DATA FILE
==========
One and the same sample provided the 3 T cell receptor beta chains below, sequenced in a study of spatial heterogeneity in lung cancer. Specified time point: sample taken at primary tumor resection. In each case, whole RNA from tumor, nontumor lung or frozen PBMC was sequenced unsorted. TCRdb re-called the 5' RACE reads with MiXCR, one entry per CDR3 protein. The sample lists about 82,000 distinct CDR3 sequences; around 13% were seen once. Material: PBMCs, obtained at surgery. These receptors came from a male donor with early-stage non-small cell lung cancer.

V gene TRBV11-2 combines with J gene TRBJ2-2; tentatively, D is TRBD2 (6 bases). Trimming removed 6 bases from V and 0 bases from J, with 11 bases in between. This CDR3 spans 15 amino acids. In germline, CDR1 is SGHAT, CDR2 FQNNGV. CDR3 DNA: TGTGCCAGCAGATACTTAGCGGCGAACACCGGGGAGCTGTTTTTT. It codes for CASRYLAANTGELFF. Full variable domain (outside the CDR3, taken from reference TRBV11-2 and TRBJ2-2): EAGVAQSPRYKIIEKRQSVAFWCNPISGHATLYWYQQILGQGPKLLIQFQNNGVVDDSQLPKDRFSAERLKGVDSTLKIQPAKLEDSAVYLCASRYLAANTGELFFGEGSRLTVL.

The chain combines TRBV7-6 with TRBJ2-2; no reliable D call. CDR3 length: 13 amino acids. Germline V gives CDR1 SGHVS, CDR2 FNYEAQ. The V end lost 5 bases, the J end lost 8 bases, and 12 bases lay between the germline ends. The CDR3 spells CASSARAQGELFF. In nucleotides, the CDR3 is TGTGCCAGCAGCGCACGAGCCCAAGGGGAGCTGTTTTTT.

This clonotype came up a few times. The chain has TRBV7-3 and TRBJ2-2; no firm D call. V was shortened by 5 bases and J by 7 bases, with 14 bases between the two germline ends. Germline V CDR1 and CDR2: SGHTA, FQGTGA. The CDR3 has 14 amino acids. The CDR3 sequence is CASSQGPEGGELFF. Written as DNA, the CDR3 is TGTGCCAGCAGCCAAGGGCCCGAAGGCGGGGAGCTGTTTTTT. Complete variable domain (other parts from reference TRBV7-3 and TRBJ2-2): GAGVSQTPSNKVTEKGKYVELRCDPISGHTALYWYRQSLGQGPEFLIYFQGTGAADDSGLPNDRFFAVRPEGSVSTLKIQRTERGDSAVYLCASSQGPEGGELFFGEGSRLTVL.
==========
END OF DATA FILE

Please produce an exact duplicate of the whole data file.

One and the same sample provided the 3 T cell receptor beta chains below, sequenced in a study of spatial heterogeneity in lung cancer. Specified time point: sample taken at primary tumor resection. In each case, whole RNA from tumor, nontumor lung or frozen PBMC was sequenced unsorted. TCRdb re-called the 5' RACE reads with MiXCR, one entry per CDR3 protein. The sample lists about 82,000 distinct CDR3 sequences; around 13% were seen once. Material: PBMCs, obtained at surgery. These receptors came from a male donor with early-stage non-small cell lung cancer.

V gene TRBV11-2 combines with J gene TRBJ2-2; tentatively, D is TRBD2 (6 bases). Trimming removed 6 bases from V and 0 bases from J, with 11 bases in between. This CDR3 spans 15 amino acids. In germline, CDR1 is SGHAT, CDR2 FQNNGV. CDR3 DNA: TGTGCCAGCAGATACTTAGCGGCGAACACCGGGGAGCTGTTTTTT. It codes for CASRYLAANTGELFF. Full variable domain (outside the CDR3, taken from reference TRBV11-2 and TRBJ2-2): EAGVAQSPRYKIIEKRQSVAFWCNPISGHATLYWYQQILGQGPKLLIQFQNNGVVDDSQLPKDRFSAERLKGVDSTLKIQPAKLEDSAVYLCASRYLAANTGELFFGEGSRLTVL.

The chain combines TRBV7-6 with TRBJ2-2; no reliable D call. CDR3 length: 13 amino acids. Germline V gives CDR1 SGHVS, CDR2 FNYEAQ. The V end lost 5 bases, the J end lost 8 bases, and 12 bases lay between the germline ends. The CDR3 spells CASSARAQGELFF. In nucleotides, the CDR3 is TGTGCCAGCAGCGCACGAGCCCAAGGGGAGCTGTTTTTT.

This clonotype came up a few times. The chain has TRBV7-3 and TRBJ2-2; no firm D call. V was shortened by 5 bases and J by 7 bases, with 14 bases between the two germline ends. Germline V CDR1 and CDR2: SGHTA, FQGTGA. The CDR3 has 14 amino acids. The CDR3 sequence is CASSQGPEGGELFF. Written as DNA, the CDR3 is TGTGCCAGCAGCCAAGGGCCCGAAGGCGGGGAGCTGTTTTTT. Complete variable domain (other parts from reference TRBV7-3 and TRBJ2-2): GAGVSQTPSNKVTEKGKYVELRCDPISGHTALYWYRQSLGQGPEFLIYFQGTGAADDSGLPNDRFFAVRPEGSVSTLKIQRTERGDSAVYLCASSQGPEGGELFFGEGSRLTVL.